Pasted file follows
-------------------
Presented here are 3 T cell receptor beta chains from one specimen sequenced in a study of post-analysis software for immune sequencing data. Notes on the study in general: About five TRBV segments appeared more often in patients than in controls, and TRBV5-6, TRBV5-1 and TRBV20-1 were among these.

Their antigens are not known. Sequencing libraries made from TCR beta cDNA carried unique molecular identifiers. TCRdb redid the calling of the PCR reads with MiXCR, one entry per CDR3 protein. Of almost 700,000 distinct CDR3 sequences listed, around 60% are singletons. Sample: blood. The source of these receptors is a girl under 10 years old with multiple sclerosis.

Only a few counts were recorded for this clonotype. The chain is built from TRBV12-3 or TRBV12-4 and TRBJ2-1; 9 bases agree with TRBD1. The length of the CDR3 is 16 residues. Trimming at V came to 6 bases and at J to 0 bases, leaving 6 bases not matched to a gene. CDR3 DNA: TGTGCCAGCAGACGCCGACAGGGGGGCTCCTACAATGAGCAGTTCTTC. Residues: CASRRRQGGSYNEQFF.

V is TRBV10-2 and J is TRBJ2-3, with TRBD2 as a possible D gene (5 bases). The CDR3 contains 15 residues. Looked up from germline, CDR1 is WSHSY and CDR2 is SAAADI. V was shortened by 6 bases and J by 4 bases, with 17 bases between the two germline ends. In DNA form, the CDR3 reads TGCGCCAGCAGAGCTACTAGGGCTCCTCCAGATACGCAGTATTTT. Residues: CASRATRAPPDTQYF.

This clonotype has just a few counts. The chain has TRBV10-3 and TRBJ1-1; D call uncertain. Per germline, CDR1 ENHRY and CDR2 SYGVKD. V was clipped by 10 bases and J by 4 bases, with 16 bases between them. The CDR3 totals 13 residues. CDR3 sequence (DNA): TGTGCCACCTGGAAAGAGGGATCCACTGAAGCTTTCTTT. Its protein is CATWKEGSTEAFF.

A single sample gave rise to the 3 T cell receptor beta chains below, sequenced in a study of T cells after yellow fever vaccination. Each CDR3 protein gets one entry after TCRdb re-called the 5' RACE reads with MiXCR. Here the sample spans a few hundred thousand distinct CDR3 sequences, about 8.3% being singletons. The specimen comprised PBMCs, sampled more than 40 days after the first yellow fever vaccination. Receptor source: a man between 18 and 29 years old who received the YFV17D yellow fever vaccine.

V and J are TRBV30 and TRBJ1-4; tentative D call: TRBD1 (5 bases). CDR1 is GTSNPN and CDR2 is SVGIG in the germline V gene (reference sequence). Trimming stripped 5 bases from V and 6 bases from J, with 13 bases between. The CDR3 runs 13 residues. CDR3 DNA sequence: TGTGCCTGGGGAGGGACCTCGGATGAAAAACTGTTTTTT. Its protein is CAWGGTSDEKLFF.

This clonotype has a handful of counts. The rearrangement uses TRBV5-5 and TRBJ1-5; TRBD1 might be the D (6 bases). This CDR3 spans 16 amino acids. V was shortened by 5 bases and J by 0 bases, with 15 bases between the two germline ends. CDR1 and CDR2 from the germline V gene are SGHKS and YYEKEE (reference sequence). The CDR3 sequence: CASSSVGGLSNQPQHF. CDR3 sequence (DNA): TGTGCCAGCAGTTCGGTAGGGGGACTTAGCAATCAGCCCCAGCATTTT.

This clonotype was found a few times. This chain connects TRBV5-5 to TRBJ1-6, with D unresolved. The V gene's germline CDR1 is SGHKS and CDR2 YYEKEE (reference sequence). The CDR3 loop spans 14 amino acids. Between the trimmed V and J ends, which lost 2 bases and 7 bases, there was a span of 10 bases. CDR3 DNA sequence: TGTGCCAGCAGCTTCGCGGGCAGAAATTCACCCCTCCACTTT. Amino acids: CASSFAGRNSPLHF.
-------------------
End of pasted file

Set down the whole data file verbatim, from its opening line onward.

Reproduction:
Presented here are 3 T cell receptor beta chains from one specimen sequenced in a study of post-analysis software for immune sequencing data. Notes on the study in general: About five TRBV segments appeared more often in patients than in controls, and TRBV5-6, TRBV5-1 and TRBV20-1 were among these.

Their antigens are not known. Sequencing libraries made from TCR beta cDNA carried unique molecular identifiers. TCRdb redid the calling of the PCR reads with MiXCR, one entry per CDR3 protein. Of almost 700,000 distinct CDR3 sequences listed, around 60% are singletons. Sample: blood. The source of these receptors is a girl under 10 years old with multiple sclerosis.

Only a few counts were recorded for this clonotype. The chain is built from TRBV12-3 or TRBV12-4 and TRBJ2-1; 9 bases agree with TRBD1. The length of the CDR3 is 16 residues. Trimming at V came to 6 bases and at J to 0 bases, leaving 6 bases not matched to a gene. CDR3 DNA: TGTGCCAGCAGACGCCGACAGGGGGGCTCCTACAATGAGCAGTTCTTC. Residues: CASRRRQGGSYNEQFF.

V is TRBV10-2 and J is TRBJ2-3, with TRBD2 as a possible D gene (5 bases). The CDR3 contains 15 residues. Looked up from germline, CDR1 is WSHSY and CDR2 is SAAADI. V was shortened by 6 bases and J by 4 bases, with 17 bases between the two germline ends. In DNA form, the CDR3 reads TGCGCCAGCAGAGCTACTAGGGCTCCTCCAGATACGCAGTATTTT. Residues: CASRATRAPPDTQYF.

This clonotype has just a few counts. The chain has TRBV10-3 and TRBJ1-1; D call uncertain. Per germline, CDR1 ENHRY and CDR2 SYGVKD. V was clipped by 10 bases and J by 4 bases, with 16 bases between them. The CDR3 totals 13 residues. CDR3 sequence (DNA): TGTGCCACCTGGAAAGAGGGATCCACTGAAGCTTTCTTT. Its protein is CATWKEGSTEAFF.

A single sample gave rise to the 3 T cell receptor beta chains below, sequenced in a study of T cells after yellow fever vaccination. Each CDR3 protein gets one entry after TCRdb re-called the 5' RACE reads with MiXCR. Here the sample spans a few hundred thousand distinct CDR3 sequences, about 8.3% being singletons. The specimen comprised PBMCs, sampled more than 40 days after the first yellow fever vaccination. Receptor source: a man between 18 and 29 years old who received the YFV17D yellow fever vaccine.

V and J are TRBV30 and TRBJ1-4; tentative D call: TRBD1 (5 bases). CDR1 is GTSNPN and CDR2 is SVGIG in the germline V gene (reference sequence). Trimming stripped 5 bases from V and 6 bases from J, with 13 bases between. The CDR3 runs 13 residues. CDR3 DNA sequence: TGTGCCTGGGGAGGGACCTCGGATGAAAAACTGTTTTTT. Its protein is CAWGGTSDEKLFF.

This clonotype has a handful of counts. The rearrangement uses TRBV5-5 and TRBJ1-5; TRBD1 might be the D (6 bases). This CDR3 spans 16 amino acids. V was shortened by 5 bases and J by 0 bases, with 15 bases between the two germline ends. CDR1 and CDR2 from the germline V gene are SGHKS and YYEKEE (reference sequence). The CDR3 sequence: CASSSVGGLSNQPQHF. CDR3 sequence (DNA): TGTGCCAGCAGTTCGGTAGGGGGACTTAGCAATCAGCCCCAGCATTTT.

This clonotype was found a few times. This chain connects TRBV5-5 to TRBJ1-6, with D unresolved. The V gene's germline CDR1 is SGHKS and CDR2 YYEKEE (reference sequence). The CDR3 loop spans 14 amino acids. Between the trimmed V and J ends, which lost 2 bases and 7 bases, there was a span of 10 bases. CDR3 DNA sequence: TGTGCCAGCAGCTTCGCGGGCAGAAATTCACCCCTCCACTTT. Amino acids: CASSFAGRNSPLHF.